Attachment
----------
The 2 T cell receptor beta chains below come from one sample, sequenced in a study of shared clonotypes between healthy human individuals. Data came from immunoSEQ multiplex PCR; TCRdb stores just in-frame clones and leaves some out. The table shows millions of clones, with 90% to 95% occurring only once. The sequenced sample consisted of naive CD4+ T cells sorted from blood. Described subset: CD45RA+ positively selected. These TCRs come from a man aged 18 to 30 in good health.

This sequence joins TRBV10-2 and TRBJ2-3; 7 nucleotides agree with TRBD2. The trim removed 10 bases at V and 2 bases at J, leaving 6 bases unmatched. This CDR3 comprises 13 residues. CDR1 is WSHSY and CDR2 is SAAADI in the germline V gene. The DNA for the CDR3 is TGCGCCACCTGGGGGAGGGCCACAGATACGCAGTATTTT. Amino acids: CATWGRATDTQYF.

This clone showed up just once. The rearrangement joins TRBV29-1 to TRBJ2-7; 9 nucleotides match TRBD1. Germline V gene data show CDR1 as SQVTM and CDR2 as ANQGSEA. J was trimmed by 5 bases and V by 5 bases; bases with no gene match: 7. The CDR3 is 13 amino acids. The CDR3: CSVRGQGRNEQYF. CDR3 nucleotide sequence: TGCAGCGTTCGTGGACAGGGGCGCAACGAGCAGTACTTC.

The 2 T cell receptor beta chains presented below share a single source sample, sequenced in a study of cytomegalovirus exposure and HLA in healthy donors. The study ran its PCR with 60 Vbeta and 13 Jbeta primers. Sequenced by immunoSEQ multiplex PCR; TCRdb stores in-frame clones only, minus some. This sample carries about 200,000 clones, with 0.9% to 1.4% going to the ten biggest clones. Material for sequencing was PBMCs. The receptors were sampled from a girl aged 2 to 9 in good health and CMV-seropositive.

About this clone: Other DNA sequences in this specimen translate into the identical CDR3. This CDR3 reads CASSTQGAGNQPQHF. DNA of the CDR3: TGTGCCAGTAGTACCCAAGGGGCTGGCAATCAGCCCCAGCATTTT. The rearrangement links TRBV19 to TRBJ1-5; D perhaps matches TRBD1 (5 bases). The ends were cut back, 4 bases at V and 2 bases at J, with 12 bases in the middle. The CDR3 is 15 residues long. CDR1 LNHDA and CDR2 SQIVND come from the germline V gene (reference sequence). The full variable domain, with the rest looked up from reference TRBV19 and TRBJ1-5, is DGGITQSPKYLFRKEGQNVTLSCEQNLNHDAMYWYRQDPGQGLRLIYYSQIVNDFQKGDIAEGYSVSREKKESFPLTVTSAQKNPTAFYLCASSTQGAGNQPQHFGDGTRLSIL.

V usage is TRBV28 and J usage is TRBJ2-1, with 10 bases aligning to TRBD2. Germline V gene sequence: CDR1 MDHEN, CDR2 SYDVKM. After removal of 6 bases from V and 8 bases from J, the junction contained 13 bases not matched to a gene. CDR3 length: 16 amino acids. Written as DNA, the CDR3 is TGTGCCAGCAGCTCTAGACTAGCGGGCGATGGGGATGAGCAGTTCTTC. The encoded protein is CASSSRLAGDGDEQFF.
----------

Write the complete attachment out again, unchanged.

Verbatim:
The 2 T cell receptor beta chains below come from one sample, sequenced in a study of shared clonotypes between healthy human individuals. Data came from immunoSEQ multiplex PCR; TCRdb stores just in-frame clones and leaves some out. The table shows millions of clones, with 90% to 95% occurring only once. The sequenced sample consisted of naive CD4+ T cells sorted from blood. Described subset: CD45RA+ positively selected. These TCRs come from a man aged 18 to 30 in good health.

This sequence joins TRBV10-2 and TRBJ2-3; 7 nucleotides agree with TRBD2. The trim removed 10 bases at V and 2 bases at J, leaving 6 bases unmatched. This CDR3 comprises 13 residues. CDR1 is WSHSY and CDR2 is SAAADI in the germline V gene. The DNA for the CDR3 is TGCGCCACCTGGGGGAGGGCCACAGATACGCAGTATTTT. Amino acids: CATWGRATDTQYF.

This clone showed up just once. The rearrangement joins TRBV29-1 to TRBJ2-7; 9 nucleotides match TRBD1. Germline V gene data show CDR1 as SQVTM and CDR2 as ANQGSEA. J was trimmed by 5 bases and V by 5 bases; bases with no gene match: 7. The CDR3 is 13 amino acids. The CDR3: CSVRGQGRNEQYF. CDR3 nucleotide sequence: TGCAGCGTTCGTGGACAGGGGCGCAACGAGCAGTACTTC.

The 2 T cell receptor beta chains presented below share a single source sample, sequenced in a study of cytomegalovirus exposure and HLA in healthy donors. The study ran its PCR with 60 Vbeta and 13 Jbeta primers. Sequenced by immunoSEQ multiplex PCR; TCRdb stores in-frame clones only, minus some. This sample carries about 200,000 clones, with 0.9% to 1.4% going to the ten biggest clones. Material for sequencing was PBMCs. The receptors were sampled from a girl aged 2 to 9 in good health and CMV-seropositive.

About this clone: Other DNA sequences in this specimen translate into the identical CDR3. This CDR3 reads CASSTQGAGNQPQHF. DNA of the CDR3: TGTGCCAGTAGTACCCAAGGGGCTGGCAATCAGCCCCAGCATTTT. The rearrangement links TRBV19 to TRBJ1-5; D perhaps matches TRBD1 (5 bases). The ends were cut back, 4 bases at V and 2 bases at J, with 12 bases in the middle. The CDR3 is 15 residues long. CDR1 LNHDA and CDR2 SQIVND come from the germline V gene (reference sequence). The full variable domain, with the rest looked up from reference TRBV19 and TRBJ1-5, is DGGITQSPKYLFRKEGQNVTLSCEQNLNHDAMYWYRQDPGQGLRLIYYSQIVNDFQKGDIAEGYSVSREKKESFPLTVTSAQKNPTAFYLCASSTQGAGNQPQHFGDGTRLSIL.

V usage is TRBV28 and J usage is TRBJ2-1, with 10 bases aligning to TRBD2. Germline V gene sequence: CDR1 MDHEN, CDR2 SYDVKM. After removal of 6 bases from V and 8 bases from J, the junction contained 13 bases not matched to a gene. CDR3 length: 16 amino acids. Written as DNA, the CDR3 is TGTGCCAGCAGCTCTAGACTAGCGGGCGATGGGGATGAGCAGTTCTTC. The encoded protein is CASSSRLAGDGDEQFF.